M ABDUL ALEEM, SECRETARY GENERAL, OVERSEAS INVESTORS CHAMBER OF COMMERCE AND INDUSTRY

“Based on first assessment of the budgetary tax measures announced today, it appears to be an interim budget with short-term measures for certain sectors but lacking on measures to stabilize the economy. However, positive measures for (the) IT and agriculture sector as well as for promotion of SMEs are appreciated.

“There is absence of measures to incentivize investment in manufacturing and other job-creating sectors, while there are no special measures to attract large foreign investment in the country.

“The substantial increase in salaries and pension of government employees, partially justified, will have snowball effect in the economy and should have been accompanied by measures to improve productivity and reduction in (the) huge cost of governance in Pakistan.

“Overall, there is need for us to go through the details of the budgetary measures before giving any final comments as one needs to understand solid measures planned by the government to justify the projected economic growth.”

MUSTAFA PASHA, CHIEF INVESTMENT OFFICER AT LAKSON INVESTMENTS

“The budget is unlikely to improve chances of a SLA in June. IMF will likely ask for additional revenue measures of 500-800 billion. Expect a mini budget when a new program is being negotiated.”

SHAHBAZ ASHRAF, CHIEF INVESTMENT OFFICER AT FRIM VENTURES

“It is surely not a budget that the IMF would approve of. There is no control on fiscal expenditures, while they’ve announced a dollar amnesty which the IMF doesn’t like.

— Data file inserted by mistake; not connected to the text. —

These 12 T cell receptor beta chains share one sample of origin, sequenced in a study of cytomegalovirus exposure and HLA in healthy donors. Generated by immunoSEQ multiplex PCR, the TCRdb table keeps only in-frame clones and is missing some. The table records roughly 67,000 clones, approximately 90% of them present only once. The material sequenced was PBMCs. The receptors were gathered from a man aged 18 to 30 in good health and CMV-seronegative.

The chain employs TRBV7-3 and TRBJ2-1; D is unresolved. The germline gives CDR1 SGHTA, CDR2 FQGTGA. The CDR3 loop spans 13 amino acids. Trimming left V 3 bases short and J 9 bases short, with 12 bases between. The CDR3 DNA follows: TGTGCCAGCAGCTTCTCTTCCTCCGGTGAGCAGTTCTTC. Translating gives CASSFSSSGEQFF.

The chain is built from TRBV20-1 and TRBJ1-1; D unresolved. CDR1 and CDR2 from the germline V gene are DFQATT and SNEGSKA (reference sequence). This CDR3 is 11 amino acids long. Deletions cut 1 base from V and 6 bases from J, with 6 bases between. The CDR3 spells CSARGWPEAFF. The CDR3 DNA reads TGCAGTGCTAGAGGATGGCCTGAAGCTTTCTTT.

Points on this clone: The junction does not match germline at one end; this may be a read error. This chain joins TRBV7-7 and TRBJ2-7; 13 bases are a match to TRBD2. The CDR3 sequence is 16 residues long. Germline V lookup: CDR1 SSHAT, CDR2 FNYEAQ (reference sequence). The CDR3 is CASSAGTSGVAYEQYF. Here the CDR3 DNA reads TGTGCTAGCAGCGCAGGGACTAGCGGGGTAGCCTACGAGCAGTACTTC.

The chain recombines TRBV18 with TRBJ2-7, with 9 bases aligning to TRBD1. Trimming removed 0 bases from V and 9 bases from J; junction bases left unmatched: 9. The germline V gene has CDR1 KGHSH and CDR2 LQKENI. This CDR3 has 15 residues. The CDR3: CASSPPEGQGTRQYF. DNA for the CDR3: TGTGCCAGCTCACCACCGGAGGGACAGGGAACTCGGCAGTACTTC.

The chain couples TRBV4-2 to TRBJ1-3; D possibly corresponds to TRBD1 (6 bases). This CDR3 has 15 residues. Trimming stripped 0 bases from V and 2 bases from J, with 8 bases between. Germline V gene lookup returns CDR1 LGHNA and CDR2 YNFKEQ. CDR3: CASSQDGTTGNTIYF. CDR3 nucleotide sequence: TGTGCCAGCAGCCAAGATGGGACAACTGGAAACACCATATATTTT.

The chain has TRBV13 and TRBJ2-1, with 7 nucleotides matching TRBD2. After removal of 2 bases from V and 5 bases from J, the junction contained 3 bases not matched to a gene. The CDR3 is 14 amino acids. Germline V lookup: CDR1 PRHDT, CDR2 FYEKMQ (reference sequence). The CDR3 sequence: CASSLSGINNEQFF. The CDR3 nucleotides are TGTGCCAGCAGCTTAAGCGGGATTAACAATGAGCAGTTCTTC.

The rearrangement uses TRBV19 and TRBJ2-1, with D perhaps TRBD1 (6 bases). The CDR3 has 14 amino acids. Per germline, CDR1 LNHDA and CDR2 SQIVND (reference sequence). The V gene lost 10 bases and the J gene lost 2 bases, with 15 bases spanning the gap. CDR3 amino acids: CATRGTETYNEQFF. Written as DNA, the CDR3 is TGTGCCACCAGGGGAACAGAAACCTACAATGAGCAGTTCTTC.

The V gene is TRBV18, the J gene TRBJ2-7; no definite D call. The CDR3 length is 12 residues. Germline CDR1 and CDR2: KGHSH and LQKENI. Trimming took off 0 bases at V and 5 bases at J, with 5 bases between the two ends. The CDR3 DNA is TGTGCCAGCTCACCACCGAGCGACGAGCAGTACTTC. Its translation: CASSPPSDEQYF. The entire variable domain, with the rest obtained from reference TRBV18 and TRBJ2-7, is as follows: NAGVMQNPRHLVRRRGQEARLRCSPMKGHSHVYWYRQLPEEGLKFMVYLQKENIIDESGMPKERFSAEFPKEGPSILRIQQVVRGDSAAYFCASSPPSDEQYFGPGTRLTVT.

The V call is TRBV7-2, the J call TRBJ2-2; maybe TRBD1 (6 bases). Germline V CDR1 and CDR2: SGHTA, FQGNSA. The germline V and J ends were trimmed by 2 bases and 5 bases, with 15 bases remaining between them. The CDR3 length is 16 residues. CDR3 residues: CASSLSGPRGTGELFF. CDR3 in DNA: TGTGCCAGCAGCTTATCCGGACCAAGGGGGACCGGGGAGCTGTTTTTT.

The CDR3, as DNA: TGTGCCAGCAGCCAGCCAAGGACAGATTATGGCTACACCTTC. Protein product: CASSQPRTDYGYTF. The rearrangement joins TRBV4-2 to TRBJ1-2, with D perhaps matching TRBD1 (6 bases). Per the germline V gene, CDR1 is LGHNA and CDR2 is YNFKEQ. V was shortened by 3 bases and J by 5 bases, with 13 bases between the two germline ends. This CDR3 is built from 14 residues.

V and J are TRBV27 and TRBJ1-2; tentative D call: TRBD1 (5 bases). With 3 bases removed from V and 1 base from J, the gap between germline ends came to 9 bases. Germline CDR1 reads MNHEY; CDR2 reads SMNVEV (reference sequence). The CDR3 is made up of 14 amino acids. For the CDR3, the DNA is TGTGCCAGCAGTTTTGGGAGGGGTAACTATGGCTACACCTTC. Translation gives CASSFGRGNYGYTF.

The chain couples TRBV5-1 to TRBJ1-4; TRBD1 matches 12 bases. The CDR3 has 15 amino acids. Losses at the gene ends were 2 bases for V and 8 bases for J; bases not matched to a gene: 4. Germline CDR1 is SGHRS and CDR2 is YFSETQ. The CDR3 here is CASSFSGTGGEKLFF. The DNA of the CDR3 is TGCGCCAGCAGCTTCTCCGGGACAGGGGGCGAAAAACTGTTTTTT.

“It is a plain-vanilla budget with no path to structural reforms. There are no new sectors being taxed. There’s been a maximum increase in pension and government employees’ salaries. 50% or more will go towards interest payment, which is the same old story we’ve seen over the years.

“The increase in super taxes and re-imposition of taxes on bonus tax will not be liked by capital market investors

“Lastly, withholding tax on cash withdrawals is negative for improving financial inclusion. This will increase currency in circulation and grow the cash economy, and also create more upside pressure on inflationary readings.”

FAHAD RAUF, HEAD OF RESEARCH AT ISMAIL IQBAL SECURITIES

“So far, I don’t see any major deviations from the IMF path. This does not seem like an election budget full of populist action other than increasing salaries for government employees. However, will need to see the budget statistics for a test of logic.”

GOHAR EJAZ, PATRON IN CHIEF, ALL PAKISTAN TEXTILE MILLS ASSOCIATION

“The budget is balance given the current scenario as all IMF conditions being met to revive the programme, especially keeping interest rates positive.

“The regional energy price budget, which has built in cross subsidies, general collection and distribution losses is something the export industry cannot sustain.”

(Reporting by Ariba Shahid in Karachi; editing by Jonathan Oatis)